PortiaCastis Fri 05-May-17 10:42:09

Christ it's your dds body not yours and I think she'd be horrified about you discussing her personal information

Funnyfarmer Fri 05-May-17 12:41:16

@saltandvinegarcrisps1 yes. The nearest one is 6 miles away. So not necessarily out of reach. But I've never heard of them and dd hasn't either. The dr's or the clinic never mentioned it either. So if she was left the her own devices about this which some people seem to think I should. She would never thought to go by herself.
Also if I hadn't discussed it on here I would never know about it either.
@PortiaCastis i know its her body. I'm really not trying to control this. I'm trying to help. She's my dd and she's asked me to help.
Would people really rather bother and just left them both to it?
Yes she would be horrified. She's 16. She's horrified by everything do.
She has decided herself it's time to start thinking about contraception. From what I gather. I think they're planing on prom night to be "the night"
It was her who decided that she doesn't think the pill is the best option.

OP’s posts: |
specialsubject Fri 05-May-17 22:19:21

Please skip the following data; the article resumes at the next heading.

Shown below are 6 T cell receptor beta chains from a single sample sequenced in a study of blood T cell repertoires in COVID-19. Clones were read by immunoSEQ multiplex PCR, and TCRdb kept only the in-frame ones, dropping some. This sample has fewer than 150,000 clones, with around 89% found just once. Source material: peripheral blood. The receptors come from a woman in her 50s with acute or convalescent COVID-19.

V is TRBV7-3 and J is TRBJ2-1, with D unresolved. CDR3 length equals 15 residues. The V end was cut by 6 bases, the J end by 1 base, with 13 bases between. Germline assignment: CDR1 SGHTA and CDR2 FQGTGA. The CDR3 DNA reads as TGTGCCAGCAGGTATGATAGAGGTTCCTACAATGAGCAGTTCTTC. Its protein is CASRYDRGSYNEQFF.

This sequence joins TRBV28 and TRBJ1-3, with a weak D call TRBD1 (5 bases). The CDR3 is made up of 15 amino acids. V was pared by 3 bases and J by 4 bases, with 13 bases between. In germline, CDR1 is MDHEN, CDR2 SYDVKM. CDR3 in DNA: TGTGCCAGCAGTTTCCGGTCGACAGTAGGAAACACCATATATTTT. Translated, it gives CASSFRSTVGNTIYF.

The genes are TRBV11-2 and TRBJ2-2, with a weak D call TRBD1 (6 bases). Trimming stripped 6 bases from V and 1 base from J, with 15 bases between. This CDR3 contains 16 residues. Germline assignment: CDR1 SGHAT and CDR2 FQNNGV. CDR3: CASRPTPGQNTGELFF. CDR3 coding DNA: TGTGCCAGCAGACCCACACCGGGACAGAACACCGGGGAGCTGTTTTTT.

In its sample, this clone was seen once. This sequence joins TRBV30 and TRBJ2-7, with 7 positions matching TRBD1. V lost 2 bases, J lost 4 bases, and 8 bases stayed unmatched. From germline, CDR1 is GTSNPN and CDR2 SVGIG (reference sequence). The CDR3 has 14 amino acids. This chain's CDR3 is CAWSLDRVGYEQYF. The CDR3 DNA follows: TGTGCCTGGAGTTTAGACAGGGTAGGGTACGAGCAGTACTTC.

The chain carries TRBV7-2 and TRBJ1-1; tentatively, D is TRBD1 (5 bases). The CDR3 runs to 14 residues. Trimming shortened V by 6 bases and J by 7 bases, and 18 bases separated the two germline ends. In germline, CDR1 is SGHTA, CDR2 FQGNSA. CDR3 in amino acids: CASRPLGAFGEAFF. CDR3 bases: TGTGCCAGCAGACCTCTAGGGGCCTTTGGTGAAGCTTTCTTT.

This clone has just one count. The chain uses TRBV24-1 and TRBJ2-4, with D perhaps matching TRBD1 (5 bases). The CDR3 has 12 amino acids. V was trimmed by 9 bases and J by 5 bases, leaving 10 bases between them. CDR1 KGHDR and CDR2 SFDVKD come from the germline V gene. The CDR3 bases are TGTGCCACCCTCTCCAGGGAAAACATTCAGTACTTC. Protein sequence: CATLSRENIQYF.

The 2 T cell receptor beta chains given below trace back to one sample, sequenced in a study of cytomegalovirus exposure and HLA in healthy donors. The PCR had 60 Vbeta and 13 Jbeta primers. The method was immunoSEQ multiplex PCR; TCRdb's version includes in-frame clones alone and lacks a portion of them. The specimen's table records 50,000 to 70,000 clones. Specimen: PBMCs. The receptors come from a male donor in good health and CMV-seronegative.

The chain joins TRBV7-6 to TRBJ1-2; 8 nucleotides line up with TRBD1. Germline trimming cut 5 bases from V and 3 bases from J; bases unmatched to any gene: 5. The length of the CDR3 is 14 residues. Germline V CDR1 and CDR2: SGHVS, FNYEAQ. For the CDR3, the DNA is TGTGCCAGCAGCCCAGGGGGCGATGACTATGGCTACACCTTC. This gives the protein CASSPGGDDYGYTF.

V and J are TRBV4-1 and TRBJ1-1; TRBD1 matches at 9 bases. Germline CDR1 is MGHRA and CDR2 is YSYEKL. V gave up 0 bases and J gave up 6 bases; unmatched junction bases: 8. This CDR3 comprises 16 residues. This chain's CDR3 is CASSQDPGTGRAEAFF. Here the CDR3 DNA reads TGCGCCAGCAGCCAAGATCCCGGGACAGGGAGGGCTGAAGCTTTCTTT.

I am impressed with your open communications!

But grown up games mean grown up choices. So the big knickers/pants down day does need to wait until the contraception is in place. Wait until summer hols. There are always condoms but they need something else too.

As they've been together since childhood and are still so young, it is unlikely to last so even more reason to be very careful.

Fedupoftheheat Fri 05-May-17 22:29:42

Where abouts are you? Our local clinic is open until 8 every night and on a Saturday. I think starting on the pill initially then maybe an implant or injection when you can get her there, providing that's what she wants.
As for PP saying it's her body and you seem over invested, what rubbish. Better to have an interested mum than one who won't discuss contraception at all.

Funnyfarmer Fri 05-May-17 23:04:02

Maybe waiting until summer hols isn't such a bad idea. She's a very sensible girl. They've waited this long. A few more months won't hurt. Sometimes I feel like getting her contraception is a green light. Not that I can really keep the red light up for ever. (Wish I could)
Also I can't help worrying that he might be like " we're both 16 now. Your covered for contraception so what's stopping us?"
But that might just be me thinking she's still my baby and she actually doesn't have any desires and its all him. When deep down I know that's not true.
They're both very mature physically and tbh emotionally they've both been "ready" for a while.
I know she's growing up and it scares me to death.
But if she does have to grow up I just want her to it safely and irresponsibly.
As I said before. I'm just more shocked the facilities arn't a bit better. She said she's never even had a nurse in school she can talk to about it. They've has sex education in like year 9. But since most of her year group have come of age this school year. I would have thought they would have had talks about contraception and how to obtain it.